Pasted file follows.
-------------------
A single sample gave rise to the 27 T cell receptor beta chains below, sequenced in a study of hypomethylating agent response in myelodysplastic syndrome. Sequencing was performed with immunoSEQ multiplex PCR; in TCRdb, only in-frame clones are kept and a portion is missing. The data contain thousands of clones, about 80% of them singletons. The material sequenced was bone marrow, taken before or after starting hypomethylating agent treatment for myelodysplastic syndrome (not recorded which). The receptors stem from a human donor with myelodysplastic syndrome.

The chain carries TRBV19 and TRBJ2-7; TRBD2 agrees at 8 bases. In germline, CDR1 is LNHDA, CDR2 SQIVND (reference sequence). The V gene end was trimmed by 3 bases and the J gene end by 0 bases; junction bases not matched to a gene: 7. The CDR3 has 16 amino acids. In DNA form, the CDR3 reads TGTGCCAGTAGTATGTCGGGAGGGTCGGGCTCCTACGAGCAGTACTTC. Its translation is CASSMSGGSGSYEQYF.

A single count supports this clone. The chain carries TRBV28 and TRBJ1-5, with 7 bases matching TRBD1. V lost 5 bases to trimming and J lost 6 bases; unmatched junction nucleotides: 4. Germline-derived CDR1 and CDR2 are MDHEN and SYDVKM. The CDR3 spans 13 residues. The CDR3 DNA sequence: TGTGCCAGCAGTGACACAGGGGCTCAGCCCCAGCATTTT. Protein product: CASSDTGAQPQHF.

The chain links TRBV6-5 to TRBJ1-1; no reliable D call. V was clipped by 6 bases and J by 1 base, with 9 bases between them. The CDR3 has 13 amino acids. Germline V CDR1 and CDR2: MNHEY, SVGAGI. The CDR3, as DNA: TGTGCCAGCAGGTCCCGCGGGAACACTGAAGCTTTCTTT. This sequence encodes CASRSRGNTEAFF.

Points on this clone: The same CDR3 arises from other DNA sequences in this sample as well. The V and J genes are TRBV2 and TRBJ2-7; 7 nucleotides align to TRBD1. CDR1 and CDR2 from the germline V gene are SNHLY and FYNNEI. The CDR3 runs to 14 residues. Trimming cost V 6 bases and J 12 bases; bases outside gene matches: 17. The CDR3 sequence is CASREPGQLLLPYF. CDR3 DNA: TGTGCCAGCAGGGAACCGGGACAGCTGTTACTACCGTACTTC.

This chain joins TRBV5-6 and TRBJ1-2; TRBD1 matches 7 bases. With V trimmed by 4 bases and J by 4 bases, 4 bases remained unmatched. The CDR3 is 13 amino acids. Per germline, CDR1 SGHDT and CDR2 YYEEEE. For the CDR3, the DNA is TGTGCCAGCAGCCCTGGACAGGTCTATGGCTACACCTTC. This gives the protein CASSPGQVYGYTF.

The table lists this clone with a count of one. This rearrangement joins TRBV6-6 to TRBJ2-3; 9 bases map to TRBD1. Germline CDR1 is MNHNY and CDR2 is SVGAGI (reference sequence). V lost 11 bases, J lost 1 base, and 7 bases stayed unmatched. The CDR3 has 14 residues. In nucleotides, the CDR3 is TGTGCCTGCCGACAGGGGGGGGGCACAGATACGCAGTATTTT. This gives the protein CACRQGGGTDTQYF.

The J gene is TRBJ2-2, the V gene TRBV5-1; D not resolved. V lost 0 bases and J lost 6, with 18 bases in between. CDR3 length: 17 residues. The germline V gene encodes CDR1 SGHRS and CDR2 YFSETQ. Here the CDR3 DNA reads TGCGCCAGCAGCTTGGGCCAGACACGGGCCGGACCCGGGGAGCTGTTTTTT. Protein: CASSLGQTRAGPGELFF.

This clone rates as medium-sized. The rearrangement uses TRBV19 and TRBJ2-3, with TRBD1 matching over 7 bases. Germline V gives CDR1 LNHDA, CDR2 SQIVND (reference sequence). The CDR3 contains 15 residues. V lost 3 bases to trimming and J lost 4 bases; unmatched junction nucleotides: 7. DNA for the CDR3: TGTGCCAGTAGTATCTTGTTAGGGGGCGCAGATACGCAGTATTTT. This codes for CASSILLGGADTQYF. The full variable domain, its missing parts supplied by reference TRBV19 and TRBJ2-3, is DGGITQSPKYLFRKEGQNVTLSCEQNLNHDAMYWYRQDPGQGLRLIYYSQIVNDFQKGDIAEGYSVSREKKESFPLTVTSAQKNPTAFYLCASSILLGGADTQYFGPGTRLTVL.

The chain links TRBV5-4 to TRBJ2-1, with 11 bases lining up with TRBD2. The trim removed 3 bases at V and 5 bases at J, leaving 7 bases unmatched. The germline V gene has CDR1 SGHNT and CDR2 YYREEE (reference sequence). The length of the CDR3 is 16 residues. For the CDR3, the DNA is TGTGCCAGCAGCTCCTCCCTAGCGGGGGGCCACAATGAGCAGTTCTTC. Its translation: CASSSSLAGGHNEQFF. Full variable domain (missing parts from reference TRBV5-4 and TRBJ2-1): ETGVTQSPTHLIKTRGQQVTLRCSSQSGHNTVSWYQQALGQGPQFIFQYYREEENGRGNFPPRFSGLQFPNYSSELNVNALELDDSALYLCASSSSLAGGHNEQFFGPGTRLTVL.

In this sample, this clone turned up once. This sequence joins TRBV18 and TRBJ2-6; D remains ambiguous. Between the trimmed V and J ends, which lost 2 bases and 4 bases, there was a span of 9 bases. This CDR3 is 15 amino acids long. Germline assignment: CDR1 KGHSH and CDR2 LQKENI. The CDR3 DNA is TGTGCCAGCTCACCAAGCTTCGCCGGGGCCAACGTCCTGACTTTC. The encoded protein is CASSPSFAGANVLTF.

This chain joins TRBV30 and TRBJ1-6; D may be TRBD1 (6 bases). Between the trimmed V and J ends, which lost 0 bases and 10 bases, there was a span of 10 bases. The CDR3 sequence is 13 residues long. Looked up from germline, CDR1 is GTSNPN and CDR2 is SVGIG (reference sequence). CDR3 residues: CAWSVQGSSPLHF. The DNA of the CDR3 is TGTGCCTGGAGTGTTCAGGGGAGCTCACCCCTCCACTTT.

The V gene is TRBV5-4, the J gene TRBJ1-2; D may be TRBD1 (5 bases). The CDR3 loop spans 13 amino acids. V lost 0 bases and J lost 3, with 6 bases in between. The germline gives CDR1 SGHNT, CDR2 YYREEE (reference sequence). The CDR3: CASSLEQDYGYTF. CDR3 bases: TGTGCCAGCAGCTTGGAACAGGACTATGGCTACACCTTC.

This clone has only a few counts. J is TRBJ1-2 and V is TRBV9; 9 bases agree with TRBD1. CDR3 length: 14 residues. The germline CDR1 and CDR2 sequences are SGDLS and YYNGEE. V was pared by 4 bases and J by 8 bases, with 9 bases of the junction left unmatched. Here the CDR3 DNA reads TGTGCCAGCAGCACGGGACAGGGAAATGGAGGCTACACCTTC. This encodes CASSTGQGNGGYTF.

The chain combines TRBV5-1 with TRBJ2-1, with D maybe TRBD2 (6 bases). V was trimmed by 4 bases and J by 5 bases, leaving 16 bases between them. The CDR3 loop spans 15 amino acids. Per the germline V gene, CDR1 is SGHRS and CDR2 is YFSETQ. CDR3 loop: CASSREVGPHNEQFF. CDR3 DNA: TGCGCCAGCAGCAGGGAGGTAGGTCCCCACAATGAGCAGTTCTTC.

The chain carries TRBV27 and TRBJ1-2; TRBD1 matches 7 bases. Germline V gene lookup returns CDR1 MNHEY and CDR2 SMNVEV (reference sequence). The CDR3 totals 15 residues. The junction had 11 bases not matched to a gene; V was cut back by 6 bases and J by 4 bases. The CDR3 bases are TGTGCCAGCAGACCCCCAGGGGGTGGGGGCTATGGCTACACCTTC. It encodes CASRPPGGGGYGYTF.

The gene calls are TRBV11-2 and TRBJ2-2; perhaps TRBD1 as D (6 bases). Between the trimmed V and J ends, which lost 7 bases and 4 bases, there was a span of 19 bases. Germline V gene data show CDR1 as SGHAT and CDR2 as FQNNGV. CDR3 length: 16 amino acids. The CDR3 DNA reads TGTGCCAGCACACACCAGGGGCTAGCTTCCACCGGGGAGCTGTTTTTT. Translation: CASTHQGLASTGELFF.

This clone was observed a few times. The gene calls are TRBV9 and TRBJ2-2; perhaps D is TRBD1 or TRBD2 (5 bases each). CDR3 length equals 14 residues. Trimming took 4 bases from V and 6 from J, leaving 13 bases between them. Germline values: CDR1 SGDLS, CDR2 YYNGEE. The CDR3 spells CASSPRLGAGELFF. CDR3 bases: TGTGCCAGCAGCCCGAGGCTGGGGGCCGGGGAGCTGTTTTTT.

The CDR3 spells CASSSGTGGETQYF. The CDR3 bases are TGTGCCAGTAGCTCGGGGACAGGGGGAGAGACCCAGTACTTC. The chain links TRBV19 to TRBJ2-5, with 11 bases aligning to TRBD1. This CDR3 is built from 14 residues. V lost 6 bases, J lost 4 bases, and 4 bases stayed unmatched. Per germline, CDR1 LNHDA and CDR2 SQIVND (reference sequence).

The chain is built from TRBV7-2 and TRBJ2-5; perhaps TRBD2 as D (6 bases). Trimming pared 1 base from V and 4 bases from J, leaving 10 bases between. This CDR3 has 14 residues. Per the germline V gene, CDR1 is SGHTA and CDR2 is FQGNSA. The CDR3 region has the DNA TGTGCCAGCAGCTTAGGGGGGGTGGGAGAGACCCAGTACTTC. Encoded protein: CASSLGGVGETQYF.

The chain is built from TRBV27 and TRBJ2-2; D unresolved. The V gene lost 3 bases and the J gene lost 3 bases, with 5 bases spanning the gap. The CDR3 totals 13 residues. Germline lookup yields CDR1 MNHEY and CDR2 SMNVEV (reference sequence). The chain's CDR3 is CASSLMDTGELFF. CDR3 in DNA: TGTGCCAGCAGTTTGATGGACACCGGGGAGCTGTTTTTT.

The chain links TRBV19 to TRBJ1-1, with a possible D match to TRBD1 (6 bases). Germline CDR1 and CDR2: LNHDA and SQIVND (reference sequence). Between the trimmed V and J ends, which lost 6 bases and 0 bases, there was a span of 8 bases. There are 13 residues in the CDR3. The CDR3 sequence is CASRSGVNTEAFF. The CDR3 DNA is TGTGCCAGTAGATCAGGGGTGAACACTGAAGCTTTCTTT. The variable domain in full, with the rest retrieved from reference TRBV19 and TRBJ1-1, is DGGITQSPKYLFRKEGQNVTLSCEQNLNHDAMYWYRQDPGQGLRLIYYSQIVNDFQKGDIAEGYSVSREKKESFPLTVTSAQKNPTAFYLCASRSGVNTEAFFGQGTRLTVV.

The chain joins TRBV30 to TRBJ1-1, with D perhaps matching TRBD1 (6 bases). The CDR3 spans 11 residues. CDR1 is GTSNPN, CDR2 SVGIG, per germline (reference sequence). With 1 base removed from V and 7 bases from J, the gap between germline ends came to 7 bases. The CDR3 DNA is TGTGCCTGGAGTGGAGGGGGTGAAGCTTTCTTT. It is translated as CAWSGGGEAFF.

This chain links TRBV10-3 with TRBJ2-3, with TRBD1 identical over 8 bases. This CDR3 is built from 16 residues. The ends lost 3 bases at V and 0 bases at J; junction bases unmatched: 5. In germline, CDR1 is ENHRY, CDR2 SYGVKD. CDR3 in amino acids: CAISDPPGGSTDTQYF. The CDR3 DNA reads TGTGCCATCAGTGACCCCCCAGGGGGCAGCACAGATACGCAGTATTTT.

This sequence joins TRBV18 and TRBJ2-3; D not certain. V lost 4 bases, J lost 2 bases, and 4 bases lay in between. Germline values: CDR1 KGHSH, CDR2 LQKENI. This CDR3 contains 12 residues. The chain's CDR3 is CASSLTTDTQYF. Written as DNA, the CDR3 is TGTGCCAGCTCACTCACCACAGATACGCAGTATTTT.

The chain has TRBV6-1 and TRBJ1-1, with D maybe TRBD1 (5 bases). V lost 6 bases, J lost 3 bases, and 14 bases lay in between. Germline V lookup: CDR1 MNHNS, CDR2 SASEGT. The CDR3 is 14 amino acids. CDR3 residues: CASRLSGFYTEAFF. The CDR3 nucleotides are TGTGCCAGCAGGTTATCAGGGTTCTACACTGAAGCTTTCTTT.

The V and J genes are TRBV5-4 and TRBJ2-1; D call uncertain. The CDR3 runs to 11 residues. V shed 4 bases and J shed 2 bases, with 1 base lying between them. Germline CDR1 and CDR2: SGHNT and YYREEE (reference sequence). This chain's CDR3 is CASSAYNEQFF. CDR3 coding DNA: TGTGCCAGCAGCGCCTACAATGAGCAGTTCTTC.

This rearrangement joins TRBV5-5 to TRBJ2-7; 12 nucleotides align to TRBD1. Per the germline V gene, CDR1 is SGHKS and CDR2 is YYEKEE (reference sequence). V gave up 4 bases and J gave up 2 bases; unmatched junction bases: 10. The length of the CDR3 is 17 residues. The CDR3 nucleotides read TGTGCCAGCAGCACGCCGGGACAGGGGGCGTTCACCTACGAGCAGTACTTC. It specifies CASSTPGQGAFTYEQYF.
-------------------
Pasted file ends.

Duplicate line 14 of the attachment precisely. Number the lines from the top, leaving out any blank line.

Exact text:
This clone has only a few counts. J is TRBJ1-2 and V is TRBV9; 9 bases agree with TRBD1. CDR3 length: 14 residues. The germline CDR1 and CDR2 sequences are SGDLS and YYNGEE. V was pared by 4 bases and J by 8 bases, with 9 bases of the junction left unmatched. Here the CDR3 DNA reads TGTGCCAGCAGCACGGGACAGGGAAATGGAGGCTACACCTTC. This encodes CASSTGQGNGGYTF.